Now if I were a 17 yr old ( who was already in college and presumably capable of getting straight A's and A +; and OK with large time commitment and funding requirement) who posed this question....

    I would hope that I would have the foresight to choose medicine ( and the best MD program I could get into) instead of nursing.
    Many doctors are capable of taking a caring and holistic approach to p't care.
    Please don't let anyone tell you that only nurses are good at this.
    I would go for the surgical option ... however just be sure you are familiar with the hours trauma surgeons do.
    Go for your dream
  7. Visit  pedicurn profile page
    6
    Quote from DNS on the go
    Nursing is very different from medicine. Physicians are educated to have a broad and comprehensive knowledge of the sciences.

    Nursing is a human service with the focus on caring and providing custodial care. Physicians are trained in research and advancing the profession of medicine. All physicians have the same background (3-4 years of college, 4 years of medical school, clerkship, internship, residency) and passing 4 national boards. Most physicians have much more training, master's and Ph.D's, fellowship and sub speciality residency, etc, etc.

    The vast majority of nurses are educated at the associate or bachelors level. Graduate work in nursing is non rigorous as is undergraduate nursing education.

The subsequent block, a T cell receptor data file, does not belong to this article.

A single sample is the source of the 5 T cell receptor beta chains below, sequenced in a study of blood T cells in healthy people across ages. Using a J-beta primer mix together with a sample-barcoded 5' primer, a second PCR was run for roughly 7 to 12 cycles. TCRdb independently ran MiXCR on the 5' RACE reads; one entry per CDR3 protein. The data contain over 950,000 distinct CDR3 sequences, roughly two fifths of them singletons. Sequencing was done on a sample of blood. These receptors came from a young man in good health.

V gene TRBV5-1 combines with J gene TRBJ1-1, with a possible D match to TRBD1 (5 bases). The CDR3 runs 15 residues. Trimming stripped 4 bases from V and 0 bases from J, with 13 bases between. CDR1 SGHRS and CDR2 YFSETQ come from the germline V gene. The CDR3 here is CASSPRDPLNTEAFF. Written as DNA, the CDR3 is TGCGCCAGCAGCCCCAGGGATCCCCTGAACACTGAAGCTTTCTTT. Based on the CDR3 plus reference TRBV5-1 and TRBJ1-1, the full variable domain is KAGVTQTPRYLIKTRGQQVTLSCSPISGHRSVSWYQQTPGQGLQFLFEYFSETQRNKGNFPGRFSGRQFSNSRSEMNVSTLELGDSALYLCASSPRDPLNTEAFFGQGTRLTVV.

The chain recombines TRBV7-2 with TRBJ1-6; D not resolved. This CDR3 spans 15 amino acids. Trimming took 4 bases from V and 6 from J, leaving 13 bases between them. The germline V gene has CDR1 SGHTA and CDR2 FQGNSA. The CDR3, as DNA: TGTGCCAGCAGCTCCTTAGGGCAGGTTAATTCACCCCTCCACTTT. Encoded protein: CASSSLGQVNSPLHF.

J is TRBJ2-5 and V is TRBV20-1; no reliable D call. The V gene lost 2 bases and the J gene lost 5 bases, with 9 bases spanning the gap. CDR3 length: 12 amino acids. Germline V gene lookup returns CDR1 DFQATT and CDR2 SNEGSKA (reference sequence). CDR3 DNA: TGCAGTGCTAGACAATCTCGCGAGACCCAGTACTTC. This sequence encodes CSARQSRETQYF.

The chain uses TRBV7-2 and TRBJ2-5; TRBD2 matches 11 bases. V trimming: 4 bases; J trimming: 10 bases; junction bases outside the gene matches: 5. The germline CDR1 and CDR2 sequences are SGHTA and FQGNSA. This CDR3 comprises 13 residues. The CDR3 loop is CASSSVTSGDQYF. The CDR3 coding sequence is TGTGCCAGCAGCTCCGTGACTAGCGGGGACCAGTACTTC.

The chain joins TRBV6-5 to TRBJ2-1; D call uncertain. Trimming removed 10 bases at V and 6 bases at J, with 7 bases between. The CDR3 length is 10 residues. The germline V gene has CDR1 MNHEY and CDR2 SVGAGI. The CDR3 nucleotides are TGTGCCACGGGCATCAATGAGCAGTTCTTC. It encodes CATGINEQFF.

The goal of the training of a nurse and a doctor are totally different.

    My advice to this young lady is go for the prize, medicine. If you do not make it, nursing is there. That is why I ask, do you have the ability to get A's in the pre med classes and do well on the MCAT.

    As I stated above, I have worked with many nurses who thought they could do it ( get into medical school) and they were shocked to find out that the real Bio and the real chem required for medical school are not like the A&P for nurses or introduction to chem we took to get our BSN.

    Please do not think I am putting down nursing and nurses, but I have been around (maybe too long) and know what is going on.

    Additionally, I was a nursing lecturer at a major university. I can tell you that the caliber of the nursing students related to the other students at the university was shocking. The nursing students were so poorly prepared for college level work, that the nursing students were steered away from the general education classes that the rest of the student body took, with classes in english and psy etc set up for the school of nursin sort of like the way colleges have seperate sciences for nurses.